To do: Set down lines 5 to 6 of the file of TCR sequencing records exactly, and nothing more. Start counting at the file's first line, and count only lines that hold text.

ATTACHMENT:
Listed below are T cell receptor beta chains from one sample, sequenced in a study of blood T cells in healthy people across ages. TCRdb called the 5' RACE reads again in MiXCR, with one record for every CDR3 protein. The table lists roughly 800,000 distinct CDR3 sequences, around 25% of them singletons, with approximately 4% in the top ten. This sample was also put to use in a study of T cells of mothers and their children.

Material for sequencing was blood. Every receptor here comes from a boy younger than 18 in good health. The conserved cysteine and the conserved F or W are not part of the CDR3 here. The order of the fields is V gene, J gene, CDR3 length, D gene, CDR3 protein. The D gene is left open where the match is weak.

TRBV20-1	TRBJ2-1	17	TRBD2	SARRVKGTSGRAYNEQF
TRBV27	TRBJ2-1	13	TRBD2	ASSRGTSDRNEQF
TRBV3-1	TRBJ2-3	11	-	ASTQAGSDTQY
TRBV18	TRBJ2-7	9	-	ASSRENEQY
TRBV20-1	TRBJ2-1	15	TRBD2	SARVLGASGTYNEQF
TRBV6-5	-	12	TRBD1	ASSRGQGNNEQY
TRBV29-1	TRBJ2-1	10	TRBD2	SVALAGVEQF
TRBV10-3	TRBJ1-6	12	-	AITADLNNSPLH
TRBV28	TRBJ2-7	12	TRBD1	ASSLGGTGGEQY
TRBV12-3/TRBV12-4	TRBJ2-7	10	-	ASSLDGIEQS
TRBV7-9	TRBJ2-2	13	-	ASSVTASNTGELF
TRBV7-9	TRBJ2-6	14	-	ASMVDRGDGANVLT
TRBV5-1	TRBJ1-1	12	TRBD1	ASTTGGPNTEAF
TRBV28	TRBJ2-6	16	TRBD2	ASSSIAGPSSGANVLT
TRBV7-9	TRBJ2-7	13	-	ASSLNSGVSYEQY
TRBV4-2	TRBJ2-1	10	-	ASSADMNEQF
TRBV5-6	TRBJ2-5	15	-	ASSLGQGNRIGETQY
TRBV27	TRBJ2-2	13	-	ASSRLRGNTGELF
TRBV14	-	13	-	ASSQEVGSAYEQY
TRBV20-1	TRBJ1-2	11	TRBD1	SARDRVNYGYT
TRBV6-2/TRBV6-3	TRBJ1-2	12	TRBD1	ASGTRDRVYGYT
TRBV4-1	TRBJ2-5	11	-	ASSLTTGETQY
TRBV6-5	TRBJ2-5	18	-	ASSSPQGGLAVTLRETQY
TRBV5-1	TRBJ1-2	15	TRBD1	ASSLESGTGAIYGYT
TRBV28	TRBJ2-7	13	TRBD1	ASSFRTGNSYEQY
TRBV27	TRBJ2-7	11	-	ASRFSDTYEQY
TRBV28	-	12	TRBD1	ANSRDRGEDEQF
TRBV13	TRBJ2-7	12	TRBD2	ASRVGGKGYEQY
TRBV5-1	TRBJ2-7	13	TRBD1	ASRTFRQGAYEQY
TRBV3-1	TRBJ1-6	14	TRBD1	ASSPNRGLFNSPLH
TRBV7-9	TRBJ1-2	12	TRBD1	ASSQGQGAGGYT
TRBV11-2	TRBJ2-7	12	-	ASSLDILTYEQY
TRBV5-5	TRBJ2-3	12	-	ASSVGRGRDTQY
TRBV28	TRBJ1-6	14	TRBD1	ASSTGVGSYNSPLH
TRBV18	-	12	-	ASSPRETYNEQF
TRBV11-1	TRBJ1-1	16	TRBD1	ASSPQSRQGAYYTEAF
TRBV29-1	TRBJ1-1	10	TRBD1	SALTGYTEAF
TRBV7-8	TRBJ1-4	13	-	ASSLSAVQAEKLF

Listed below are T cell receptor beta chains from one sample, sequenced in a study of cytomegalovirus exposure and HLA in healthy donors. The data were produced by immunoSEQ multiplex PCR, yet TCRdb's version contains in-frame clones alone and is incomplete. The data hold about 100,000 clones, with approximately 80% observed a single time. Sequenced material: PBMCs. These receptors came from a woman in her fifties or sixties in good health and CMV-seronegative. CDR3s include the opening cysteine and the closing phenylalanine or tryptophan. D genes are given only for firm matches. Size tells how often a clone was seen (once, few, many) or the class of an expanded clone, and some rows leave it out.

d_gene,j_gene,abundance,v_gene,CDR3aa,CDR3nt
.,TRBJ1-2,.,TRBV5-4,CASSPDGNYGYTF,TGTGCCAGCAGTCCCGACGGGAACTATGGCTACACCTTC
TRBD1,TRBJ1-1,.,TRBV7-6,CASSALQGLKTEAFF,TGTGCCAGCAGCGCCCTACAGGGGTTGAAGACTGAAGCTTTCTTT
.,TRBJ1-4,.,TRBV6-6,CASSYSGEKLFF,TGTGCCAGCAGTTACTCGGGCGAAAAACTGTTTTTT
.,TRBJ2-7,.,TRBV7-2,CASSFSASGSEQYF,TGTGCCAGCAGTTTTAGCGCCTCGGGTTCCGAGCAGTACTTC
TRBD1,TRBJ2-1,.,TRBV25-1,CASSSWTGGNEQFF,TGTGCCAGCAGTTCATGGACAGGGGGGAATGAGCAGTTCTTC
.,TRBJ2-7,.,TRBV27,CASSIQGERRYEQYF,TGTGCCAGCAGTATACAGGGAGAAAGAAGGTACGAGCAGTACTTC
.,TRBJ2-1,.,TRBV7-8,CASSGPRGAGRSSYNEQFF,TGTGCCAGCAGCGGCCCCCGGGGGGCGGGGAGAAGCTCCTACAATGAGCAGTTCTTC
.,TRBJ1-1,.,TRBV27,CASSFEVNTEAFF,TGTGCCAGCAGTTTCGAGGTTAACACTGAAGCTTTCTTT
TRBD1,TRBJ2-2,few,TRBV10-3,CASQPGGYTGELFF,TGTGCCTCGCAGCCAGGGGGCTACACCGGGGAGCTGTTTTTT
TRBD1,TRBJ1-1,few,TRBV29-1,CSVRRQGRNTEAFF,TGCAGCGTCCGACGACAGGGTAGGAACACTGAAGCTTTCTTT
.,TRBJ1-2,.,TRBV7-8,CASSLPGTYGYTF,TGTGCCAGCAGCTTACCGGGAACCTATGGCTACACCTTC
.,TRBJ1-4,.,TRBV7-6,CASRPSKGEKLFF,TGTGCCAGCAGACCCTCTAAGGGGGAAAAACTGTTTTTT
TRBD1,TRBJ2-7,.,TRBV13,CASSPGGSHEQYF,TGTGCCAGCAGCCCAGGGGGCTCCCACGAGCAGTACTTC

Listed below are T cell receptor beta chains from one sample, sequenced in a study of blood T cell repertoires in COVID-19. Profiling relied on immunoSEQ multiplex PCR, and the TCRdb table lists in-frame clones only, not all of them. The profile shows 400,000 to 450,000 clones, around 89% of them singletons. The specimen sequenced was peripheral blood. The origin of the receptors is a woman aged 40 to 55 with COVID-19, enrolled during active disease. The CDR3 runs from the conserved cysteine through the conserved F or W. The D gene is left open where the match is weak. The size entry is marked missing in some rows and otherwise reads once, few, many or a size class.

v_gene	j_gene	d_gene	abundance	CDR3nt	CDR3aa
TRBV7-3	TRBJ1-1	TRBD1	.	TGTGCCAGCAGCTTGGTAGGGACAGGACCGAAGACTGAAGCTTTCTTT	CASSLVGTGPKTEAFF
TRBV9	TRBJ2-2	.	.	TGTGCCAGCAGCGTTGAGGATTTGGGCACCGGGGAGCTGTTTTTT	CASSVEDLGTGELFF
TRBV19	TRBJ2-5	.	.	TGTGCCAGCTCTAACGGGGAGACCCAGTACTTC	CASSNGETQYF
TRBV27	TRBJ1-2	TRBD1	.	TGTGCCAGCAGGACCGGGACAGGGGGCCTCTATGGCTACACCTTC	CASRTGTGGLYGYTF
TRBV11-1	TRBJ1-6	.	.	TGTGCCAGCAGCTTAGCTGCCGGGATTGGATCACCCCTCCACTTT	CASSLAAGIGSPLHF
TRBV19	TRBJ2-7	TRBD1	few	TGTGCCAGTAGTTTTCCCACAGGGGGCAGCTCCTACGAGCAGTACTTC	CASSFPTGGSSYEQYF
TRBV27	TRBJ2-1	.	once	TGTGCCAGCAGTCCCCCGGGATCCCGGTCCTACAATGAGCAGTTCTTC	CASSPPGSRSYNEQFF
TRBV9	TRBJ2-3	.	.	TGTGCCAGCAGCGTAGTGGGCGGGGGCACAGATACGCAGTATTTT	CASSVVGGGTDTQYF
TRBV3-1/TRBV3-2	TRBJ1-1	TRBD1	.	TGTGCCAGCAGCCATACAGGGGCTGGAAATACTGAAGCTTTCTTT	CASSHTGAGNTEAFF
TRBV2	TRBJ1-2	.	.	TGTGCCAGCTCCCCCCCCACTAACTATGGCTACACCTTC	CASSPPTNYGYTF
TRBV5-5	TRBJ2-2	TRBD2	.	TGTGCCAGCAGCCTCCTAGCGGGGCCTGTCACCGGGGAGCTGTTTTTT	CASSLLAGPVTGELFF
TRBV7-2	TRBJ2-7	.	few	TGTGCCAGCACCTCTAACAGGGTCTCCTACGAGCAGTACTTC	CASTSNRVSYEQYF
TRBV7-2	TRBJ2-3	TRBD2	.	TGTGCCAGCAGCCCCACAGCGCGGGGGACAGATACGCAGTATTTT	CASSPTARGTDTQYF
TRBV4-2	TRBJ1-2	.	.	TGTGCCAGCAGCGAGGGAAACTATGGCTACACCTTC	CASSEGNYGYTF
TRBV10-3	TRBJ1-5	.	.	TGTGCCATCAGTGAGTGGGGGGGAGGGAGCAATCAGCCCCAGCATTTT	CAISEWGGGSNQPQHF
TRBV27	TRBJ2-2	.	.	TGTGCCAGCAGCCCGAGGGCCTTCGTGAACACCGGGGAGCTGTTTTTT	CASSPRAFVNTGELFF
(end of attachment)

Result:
TRBV3-1	TRBJ2-3	11	-	ASTQAGSDTQY
TRBV18	TRBJ2-7	9	-	ASSRENEQY